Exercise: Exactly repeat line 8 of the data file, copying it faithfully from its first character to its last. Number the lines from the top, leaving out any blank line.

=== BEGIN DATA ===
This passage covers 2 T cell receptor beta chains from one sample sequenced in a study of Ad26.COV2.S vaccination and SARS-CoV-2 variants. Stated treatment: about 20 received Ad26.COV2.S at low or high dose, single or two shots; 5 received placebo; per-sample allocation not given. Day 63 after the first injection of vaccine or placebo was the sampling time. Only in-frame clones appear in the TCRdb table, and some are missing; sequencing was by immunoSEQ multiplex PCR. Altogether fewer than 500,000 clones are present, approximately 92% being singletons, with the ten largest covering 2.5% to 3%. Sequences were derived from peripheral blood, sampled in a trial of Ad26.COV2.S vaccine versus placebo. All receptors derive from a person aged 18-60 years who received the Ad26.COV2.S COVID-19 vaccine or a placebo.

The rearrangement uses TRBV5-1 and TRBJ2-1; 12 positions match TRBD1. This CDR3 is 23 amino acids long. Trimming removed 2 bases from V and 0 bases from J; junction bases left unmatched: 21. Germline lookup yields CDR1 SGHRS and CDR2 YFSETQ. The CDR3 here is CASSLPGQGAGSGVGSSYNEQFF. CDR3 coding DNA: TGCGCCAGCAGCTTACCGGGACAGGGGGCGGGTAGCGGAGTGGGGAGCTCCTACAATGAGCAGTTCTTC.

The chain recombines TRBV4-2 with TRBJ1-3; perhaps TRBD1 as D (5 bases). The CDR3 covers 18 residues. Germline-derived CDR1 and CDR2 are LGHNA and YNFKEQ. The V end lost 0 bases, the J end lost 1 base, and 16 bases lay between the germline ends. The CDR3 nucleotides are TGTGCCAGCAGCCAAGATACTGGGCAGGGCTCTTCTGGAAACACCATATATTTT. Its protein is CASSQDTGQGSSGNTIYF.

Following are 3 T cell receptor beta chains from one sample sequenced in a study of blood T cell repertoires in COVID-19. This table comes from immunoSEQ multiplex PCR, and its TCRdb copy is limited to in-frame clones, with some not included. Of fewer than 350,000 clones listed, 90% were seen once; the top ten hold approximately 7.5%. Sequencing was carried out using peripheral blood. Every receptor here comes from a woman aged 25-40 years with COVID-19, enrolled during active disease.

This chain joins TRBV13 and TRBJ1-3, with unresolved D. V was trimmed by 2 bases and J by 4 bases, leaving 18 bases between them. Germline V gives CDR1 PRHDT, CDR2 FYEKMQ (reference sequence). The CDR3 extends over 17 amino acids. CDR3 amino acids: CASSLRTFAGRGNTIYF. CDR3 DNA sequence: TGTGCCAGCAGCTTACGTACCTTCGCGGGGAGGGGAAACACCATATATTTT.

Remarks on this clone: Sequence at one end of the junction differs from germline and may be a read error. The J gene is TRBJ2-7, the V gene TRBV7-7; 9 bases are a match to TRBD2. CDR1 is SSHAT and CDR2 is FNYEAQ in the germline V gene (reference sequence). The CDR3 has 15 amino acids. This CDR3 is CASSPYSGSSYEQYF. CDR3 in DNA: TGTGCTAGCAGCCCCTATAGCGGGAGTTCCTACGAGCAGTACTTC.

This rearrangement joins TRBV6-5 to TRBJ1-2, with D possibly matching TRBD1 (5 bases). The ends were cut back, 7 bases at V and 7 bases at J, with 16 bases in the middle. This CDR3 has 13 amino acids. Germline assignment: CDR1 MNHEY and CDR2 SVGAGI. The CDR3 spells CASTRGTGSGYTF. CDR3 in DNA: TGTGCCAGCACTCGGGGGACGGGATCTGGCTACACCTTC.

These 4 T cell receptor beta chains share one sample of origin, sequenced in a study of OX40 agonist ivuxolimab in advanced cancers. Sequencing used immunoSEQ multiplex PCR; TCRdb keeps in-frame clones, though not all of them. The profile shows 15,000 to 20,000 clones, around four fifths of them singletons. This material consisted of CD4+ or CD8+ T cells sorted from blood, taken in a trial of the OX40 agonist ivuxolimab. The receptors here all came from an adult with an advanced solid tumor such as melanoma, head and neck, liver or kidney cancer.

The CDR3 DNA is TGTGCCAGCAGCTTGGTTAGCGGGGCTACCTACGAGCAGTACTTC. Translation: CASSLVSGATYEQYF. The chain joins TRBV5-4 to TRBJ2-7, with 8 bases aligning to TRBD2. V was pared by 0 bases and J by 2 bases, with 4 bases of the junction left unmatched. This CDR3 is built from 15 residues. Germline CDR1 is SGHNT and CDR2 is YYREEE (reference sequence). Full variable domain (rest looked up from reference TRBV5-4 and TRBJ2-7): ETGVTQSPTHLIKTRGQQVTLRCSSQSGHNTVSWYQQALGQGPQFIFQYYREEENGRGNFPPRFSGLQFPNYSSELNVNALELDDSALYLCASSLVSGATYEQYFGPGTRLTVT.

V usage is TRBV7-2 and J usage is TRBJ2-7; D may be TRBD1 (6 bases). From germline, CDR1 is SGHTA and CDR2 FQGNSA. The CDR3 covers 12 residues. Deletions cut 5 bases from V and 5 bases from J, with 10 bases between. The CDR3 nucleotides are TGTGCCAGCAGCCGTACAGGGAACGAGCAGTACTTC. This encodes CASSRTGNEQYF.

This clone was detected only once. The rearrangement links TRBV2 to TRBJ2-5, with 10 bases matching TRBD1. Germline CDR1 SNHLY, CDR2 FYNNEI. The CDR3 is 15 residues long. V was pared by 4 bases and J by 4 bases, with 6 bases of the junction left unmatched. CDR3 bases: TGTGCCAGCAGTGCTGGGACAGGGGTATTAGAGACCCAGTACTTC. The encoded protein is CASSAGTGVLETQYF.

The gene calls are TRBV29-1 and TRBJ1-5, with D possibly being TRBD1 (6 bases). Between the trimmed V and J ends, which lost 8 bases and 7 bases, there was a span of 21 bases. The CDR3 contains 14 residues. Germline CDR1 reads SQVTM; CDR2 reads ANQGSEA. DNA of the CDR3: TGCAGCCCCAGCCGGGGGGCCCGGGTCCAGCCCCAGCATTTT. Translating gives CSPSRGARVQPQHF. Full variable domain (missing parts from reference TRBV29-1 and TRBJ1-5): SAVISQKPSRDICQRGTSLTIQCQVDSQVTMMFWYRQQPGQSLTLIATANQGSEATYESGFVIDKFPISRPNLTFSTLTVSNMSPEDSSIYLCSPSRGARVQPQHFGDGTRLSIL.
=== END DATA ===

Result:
These 4 T cell receptor beta chains share one sample of origin, sequenced in a study of OX40 agonist ivuxolimab in advanced cancers. Sequencing used immunoSEQ multiplex PCR; TCRdb keeps in-frame clones, though not all of them. The profile shows 15,000 to 20,000 clones, around four fifths of them singletons. This material consisted of CD4+ or CD8+ T cells sorted from blood, taken in a trial of the OX40 agonist ivuxolimab. The receptors here all came from an adult with an advanced solid tumor such as melanoma, head and neck, liver or kidney cancer.